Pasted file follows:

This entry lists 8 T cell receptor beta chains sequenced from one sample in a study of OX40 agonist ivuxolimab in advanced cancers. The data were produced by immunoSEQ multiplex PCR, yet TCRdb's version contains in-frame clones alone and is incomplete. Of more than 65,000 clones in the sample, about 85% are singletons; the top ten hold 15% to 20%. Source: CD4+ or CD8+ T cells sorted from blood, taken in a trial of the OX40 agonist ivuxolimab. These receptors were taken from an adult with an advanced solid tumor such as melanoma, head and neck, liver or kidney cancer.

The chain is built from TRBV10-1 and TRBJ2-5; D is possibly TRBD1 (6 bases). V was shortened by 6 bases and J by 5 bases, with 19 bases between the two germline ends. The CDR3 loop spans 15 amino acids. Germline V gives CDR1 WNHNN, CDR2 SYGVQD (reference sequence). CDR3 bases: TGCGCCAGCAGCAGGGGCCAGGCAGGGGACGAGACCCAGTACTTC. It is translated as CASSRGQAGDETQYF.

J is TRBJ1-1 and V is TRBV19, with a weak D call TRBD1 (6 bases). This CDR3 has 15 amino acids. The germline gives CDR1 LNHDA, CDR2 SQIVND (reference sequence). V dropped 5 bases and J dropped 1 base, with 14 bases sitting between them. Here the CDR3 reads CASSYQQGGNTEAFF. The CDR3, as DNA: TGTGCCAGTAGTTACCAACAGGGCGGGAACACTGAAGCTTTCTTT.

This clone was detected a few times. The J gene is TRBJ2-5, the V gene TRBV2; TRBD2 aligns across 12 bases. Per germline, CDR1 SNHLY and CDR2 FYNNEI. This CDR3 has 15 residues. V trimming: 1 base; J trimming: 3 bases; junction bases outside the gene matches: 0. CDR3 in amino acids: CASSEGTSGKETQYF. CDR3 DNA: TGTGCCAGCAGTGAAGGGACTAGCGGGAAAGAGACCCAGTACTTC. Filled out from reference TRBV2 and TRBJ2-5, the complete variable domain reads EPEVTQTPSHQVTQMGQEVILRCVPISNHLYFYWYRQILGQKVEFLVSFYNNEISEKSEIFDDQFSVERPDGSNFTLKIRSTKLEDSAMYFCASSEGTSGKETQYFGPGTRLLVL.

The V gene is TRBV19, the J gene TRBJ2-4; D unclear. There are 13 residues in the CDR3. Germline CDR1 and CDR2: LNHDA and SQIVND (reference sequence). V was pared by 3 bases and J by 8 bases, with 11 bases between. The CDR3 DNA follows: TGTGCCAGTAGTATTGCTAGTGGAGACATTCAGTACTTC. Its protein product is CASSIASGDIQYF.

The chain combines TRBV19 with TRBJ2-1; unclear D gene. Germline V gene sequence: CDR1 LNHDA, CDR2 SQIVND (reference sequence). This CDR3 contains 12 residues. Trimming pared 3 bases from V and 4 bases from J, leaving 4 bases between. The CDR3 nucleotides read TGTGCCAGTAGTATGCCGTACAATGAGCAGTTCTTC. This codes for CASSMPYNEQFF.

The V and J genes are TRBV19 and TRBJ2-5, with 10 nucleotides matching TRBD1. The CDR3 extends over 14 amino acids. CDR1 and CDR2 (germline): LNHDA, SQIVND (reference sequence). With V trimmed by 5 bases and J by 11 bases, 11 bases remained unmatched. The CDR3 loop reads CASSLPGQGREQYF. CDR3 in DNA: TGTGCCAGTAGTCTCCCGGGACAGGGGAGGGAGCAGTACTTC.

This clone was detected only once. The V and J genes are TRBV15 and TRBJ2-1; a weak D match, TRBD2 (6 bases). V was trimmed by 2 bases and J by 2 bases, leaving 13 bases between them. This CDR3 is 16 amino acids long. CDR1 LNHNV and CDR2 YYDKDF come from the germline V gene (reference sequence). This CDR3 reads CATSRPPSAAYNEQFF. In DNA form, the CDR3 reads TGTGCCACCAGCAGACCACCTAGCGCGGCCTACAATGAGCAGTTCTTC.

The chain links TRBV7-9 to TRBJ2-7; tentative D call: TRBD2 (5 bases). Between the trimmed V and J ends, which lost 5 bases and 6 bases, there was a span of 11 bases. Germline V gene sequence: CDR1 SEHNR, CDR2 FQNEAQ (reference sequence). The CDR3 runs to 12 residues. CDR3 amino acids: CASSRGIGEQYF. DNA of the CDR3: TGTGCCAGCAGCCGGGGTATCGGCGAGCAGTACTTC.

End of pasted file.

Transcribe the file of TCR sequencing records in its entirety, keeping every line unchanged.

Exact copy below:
This entry lists 8 T cell receptor beta chains sequenced from one sample in a study of OX40 agonist ivuxolimab in advanced cancers. The data were produced by immunoSEQ multiplex PCR, yet TCRdb's version contains in-frame clones alone and is incomplete. Of more than 65,000 clones in the sample, about 85% are singletons; the top ten hold 15% to 20%. Source: CD4+ or CD8+ T cells sorted from blood, taken in a trial of the OX40 agonist ivuxolimab. These receptors were taken from an adult with an advanced solid tumor such as melanoma, head and neck, liver or kidney cancer.

The chain is built from TRBV10-1 and TRBJ2-5; D is possibly TRBD1 (6 bases). V was shortened by 6 bases and J by 5 bases, with 19 bases between the two germline ends. The CDR3 loop spans 15 amino acids. Germline V gives CDR1 WNHNN, CDR2 SYGVQD (reference sequence). CDR3 bases: TGCGCCAGCAGCAGGGGCCAGGCAGGGGACGAGACCCAGTACTTC. It is translated as CASSRGQAGDETQYF.

J is TRBJ1-1 and V is TRBV19, with a weak D call TRBD1 (6 bases). This CDR3 has 15 amino acids. The germline gives CDR1 LNHDA, CDR2 SQIVND (reference sequence). V dropped 5 bases and J dropped 1 base, with 14 bases sitting between them. Here the CDR3 reads CASSYQQGGNTEAFF. The CDR3, as DNA: TGTGCCAGTAGTTACCAACAGGGCGGGAACACTGAAGCTTTCTTT.

This clone was detected a few times. The J gene is TRBJ2-5, the V gene TRBV2; TRBD2 aligns across 12 bases. Per germline, CDR1 SNHLY and CDR2 FYNNEI. This CDR3 has 15 residues. V trimming: 1 base; J trimming: 3 bases; junction bases outside the gene matches: 0. CDR3 in amino acids: CASSEGTSGKETQYF. CDR3 DNA: TGTGCCAGCAGTGAAGGGACTAGCGGGAAAGAGACCCAGTACTTC. Filled out from reference TRBV2 and TRBJ2-5, the complete variable domain reads EPEVTQTPSHQVTQMGQEVILRCVPISNHLYFYWYRQILGQKVEFLVSFYNNEISEKSEIFDDQFSVERPDGSNFTLKIRSTKLEDSAMYFCASSEGTSGKETQYFGPGTRLLVL.

The V gene is TRBV19, the J gene TRBJ2-4; D unclear. There are 13 residues in the CDR3. Germline CDR1 and CDR2: LNHDA and SQIVND (reference sequence). V was pared by 3 bases and J by 8 bases, with 11 bases between. The CDR3 DNA follows: TGTGCCAGTAGTATTGCTAGTGGAGACATTCAGTACTTC. Its protein product is CASSIASGDIQYF.

The chain combines TRBV19 with TRBJ2-1; unclear D gene. Germline V gene sequence: CDR1 LNHDA, CDR2 SQIVND (reference sequence). This CDR3 contains 12 residues. Trimming pared 3 bases from V and 4 bases from J, leaving 4 bases between. The CDR3 nucleotides read TGTGCCAGTAGTATGCCGTACAATGAGCAGTTCTTC. This codes for CASSMPYNEQFF.

The V and J genes are TRBV19 and TRBJ2-5, with 10 nucleotides matching TRBD1. The CDR3 extends over 14 amino acids. CDR1 and CDR2 (germline): LNHDA, SQIVND (reference sequence). With V trimmed by 5 bases and J by 11 bases, 11 bases remained unmatched. The CDR3 loop reads CASSLPGQGREQYF. CDR3 in DNA: TGTGCCAGTAGTCTCCCGGGACAGGGGAGGGAGCAGTACTTC.

This clone was detected only once. The V and J genes are TRBV15 and TRBJ2-1; a weak D match, TRBD2 (6 bases). V was trimmed by 2 bases and J by 2 bases, leaving 13 bases between them. This CDR3 is 16 amino acids long. CDR1 LNHNV and CDR2 YYDKDF come from the germline V gene (reference sequence). This CDR3 reads CATSRPPSAAYNEQFF. In DNA form, the CDR3 reads TGTGCCACCAGCAGACCACCTAGCGCGGCCTACAATGAGCAGTTCTTC.

The chain links TRBV7-9 to TRBJ2-7; tentative D call: TRBD2 (5 bases). Between the trimmed V and J ends, which lost 5 bases and 6 bases, there was a span of 11 bases. Germline V gene sequence: CDR1 SEHNR, CDR2 FQNEAQ (reference sequence). The CDR3 runs to 12 residues. CDR3 amino acids: CASSRGIGEQYF. DNA of the CDR3: TGTGCCAGCAGCCGGGGTATCGGCGAGCAGTACTTC.